Last, I would include Mexico: A Traveler’s Literary Companion, stories, from Mexico, edited by C.M. Mayo, 2006, especially the story “The Green Bottle,” by Ricardo Elizondo Elizondo, which echoes the grinding hopelessness (and beauty) of Juan Rulfo’s El Llano en Llamas “The Burning Plain.”

Thank you! This has been a wonderful fake interview.

You’re welcome!

[To read the stories, go to the sidebar on this blog and pull down “2011 Flannery O’Connor Short Fiction Award finalist collection “Foreground.”] Two sample chapters out of Playing for Pancho Villa are also near to top of the list on this blog.

Bright Land, Dark Land

The Mexico I write about focuses “…on a Mexico where cataclysmic events erupt, where war, mob hysteria, sudden dark preoccupations, collapsing structures, and anarchy lie just below generosity, intelligence, humor, and stubborn patience” (from “About My Stories,” http://www.sterlingbennett.com).

Leaving town or city and walking through Mexico’s countryside leads you quickly into what Bonfil Batalla calls México profundo, Deep Mexico. It is like stepping back into the early nineteen hundreds, perhaps further back. The paths are narrow–the width of a horse or cow’s tread. You pass a man on foot, carrying a machete, the symbol of campesino work and manhood—also of poverty. You can tell the timetable of the traveler in front or in back of you by the freshness of the burro droppings. Sometimes a man on horseback overtakes you. There are no fences—at least not until you approach the banks of a stream, where the land is flat and the top soil deeper. Even these fences are mainly to keep livestock out of the milpas—the small-farmer corn plantings. Once in a while, on the hillsides around you, you hear a dog bark or a goat bleat. Then you look for the goatherd, who is there somewhere in shade and has probably spotted you long since and is watching you pass through his life and time.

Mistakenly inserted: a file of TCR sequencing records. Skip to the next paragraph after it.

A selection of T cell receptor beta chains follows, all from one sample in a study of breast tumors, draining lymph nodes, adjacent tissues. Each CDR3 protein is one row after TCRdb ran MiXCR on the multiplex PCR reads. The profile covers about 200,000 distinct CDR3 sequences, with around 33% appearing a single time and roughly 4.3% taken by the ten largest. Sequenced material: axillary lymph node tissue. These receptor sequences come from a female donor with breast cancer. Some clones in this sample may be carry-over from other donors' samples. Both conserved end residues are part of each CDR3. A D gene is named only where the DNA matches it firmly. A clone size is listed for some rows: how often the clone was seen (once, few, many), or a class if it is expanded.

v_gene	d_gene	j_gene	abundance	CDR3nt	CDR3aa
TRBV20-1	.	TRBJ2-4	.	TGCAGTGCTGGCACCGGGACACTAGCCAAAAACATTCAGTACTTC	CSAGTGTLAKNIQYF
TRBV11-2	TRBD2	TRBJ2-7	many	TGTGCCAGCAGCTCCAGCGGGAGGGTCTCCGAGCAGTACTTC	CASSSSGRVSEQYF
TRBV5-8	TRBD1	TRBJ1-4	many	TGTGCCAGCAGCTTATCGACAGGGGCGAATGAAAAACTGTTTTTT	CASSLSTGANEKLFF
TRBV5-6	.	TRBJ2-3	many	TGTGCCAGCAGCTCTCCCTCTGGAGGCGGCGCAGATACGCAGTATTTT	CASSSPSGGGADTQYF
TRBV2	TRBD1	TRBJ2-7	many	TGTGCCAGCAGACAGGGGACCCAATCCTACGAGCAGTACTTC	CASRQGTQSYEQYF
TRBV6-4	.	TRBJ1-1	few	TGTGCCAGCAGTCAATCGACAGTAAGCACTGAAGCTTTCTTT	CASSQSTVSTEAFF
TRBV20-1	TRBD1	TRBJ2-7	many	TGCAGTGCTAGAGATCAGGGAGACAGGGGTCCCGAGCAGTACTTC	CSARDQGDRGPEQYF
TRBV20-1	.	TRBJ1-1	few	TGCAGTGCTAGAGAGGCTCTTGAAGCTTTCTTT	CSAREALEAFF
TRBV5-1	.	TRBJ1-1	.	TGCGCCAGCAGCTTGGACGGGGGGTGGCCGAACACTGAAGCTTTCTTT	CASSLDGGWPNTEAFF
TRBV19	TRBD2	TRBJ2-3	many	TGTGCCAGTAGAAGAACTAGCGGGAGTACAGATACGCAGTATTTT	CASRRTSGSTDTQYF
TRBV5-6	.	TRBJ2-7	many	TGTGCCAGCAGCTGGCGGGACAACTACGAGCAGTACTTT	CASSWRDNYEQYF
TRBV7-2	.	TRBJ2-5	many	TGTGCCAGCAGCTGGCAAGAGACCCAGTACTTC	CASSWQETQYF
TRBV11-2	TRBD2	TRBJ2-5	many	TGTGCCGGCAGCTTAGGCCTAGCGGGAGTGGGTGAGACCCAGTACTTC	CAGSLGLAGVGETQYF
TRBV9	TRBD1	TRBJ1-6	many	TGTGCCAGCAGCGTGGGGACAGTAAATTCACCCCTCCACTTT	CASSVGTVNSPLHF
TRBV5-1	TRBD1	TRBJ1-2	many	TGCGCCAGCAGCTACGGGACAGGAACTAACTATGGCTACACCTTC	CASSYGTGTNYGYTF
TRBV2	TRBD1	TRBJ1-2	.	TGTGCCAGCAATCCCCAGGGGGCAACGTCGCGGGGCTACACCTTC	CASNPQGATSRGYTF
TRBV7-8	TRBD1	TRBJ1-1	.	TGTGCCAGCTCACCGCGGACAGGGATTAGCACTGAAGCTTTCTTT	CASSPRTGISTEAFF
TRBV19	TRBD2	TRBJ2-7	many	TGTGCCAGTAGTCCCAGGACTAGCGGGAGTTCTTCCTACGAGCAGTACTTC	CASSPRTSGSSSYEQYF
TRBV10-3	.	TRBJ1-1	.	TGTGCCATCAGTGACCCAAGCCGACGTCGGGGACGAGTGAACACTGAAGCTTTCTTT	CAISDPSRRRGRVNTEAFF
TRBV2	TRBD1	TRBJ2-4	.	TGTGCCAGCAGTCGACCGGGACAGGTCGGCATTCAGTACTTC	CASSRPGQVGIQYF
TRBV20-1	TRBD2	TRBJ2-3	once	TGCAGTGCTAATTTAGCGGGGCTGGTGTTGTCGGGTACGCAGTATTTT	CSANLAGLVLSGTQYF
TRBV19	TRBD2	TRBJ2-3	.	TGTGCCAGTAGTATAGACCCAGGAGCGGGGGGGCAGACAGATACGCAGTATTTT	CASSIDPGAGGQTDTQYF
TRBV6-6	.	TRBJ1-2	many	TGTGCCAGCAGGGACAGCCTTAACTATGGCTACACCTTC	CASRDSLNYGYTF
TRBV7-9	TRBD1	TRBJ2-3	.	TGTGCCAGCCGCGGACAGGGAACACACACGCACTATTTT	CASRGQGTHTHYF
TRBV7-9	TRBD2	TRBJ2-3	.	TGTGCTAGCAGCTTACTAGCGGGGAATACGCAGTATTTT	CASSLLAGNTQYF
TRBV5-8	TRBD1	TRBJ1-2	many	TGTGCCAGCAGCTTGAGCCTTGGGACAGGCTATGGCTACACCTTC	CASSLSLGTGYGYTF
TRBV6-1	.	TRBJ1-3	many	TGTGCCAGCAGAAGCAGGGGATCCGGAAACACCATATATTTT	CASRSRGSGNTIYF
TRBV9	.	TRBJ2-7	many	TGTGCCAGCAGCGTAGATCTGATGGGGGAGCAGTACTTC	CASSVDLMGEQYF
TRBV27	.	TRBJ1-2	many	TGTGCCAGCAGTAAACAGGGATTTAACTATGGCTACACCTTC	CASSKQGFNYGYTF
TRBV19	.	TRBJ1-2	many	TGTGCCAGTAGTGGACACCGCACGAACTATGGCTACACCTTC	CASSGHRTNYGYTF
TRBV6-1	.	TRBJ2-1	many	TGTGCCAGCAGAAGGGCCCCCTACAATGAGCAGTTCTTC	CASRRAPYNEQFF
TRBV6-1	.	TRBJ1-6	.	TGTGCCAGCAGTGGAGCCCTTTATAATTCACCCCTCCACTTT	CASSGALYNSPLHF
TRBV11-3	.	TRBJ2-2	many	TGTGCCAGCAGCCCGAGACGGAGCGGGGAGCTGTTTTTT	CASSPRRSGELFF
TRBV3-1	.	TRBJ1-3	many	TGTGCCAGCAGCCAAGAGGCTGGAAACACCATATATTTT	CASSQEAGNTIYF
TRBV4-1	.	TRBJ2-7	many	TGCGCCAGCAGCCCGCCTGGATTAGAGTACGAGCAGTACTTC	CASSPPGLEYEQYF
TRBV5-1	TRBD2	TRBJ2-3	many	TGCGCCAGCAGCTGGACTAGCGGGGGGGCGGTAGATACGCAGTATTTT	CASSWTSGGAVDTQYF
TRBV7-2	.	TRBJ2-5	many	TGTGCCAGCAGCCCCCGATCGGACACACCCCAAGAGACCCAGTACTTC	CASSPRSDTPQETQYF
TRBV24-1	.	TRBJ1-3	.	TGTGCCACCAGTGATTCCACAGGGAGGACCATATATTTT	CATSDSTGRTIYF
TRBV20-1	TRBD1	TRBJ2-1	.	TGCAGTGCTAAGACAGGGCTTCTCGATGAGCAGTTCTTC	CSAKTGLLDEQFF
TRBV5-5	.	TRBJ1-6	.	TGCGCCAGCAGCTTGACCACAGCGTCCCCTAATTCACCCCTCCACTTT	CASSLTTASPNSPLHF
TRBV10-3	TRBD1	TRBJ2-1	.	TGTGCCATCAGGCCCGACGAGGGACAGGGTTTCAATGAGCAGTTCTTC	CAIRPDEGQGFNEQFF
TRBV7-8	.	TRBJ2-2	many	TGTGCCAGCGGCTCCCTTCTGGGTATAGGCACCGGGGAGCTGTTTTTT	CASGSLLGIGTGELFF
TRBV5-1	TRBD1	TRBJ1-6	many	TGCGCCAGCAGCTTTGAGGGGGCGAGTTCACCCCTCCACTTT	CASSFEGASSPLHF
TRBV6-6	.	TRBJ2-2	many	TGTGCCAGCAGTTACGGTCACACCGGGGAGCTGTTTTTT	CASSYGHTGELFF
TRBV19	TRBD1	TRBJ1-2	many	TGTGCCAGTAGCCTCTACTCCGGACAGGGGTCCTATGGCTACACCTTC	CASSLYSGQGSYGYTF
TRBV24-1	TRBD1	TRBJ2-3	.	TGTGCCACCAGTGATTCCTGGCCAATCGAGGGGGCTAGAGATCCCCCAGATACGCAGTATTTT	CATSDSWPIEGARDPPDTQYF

There is one such a path, and I will not name it exactly. It leads from a mountain village to a busy road perhaps four miles away, dropping down, then flattening out beside the creek. The path is wild, and the dimensions you enter are very old and different from the world of cell phones and communication chatter. No roads cross your path. There are no telephone poles. No national park path signs telling where you’re going, how far it is, the name of your destination. You are on Deep Mexican time, and you are walking in Deep Mexican space. You are safe from muggers, garbage, narcos, and the pressures of high-density living. Your urban soul breathes a sigh of relief. The land is luminescent and ancient. Still, you remain alert. You know you are also passing through a world of matter-of-fact cruelty toward animals and intolerance of women’s independence—and something behind all the luminescence that is dark and that you don’t understand.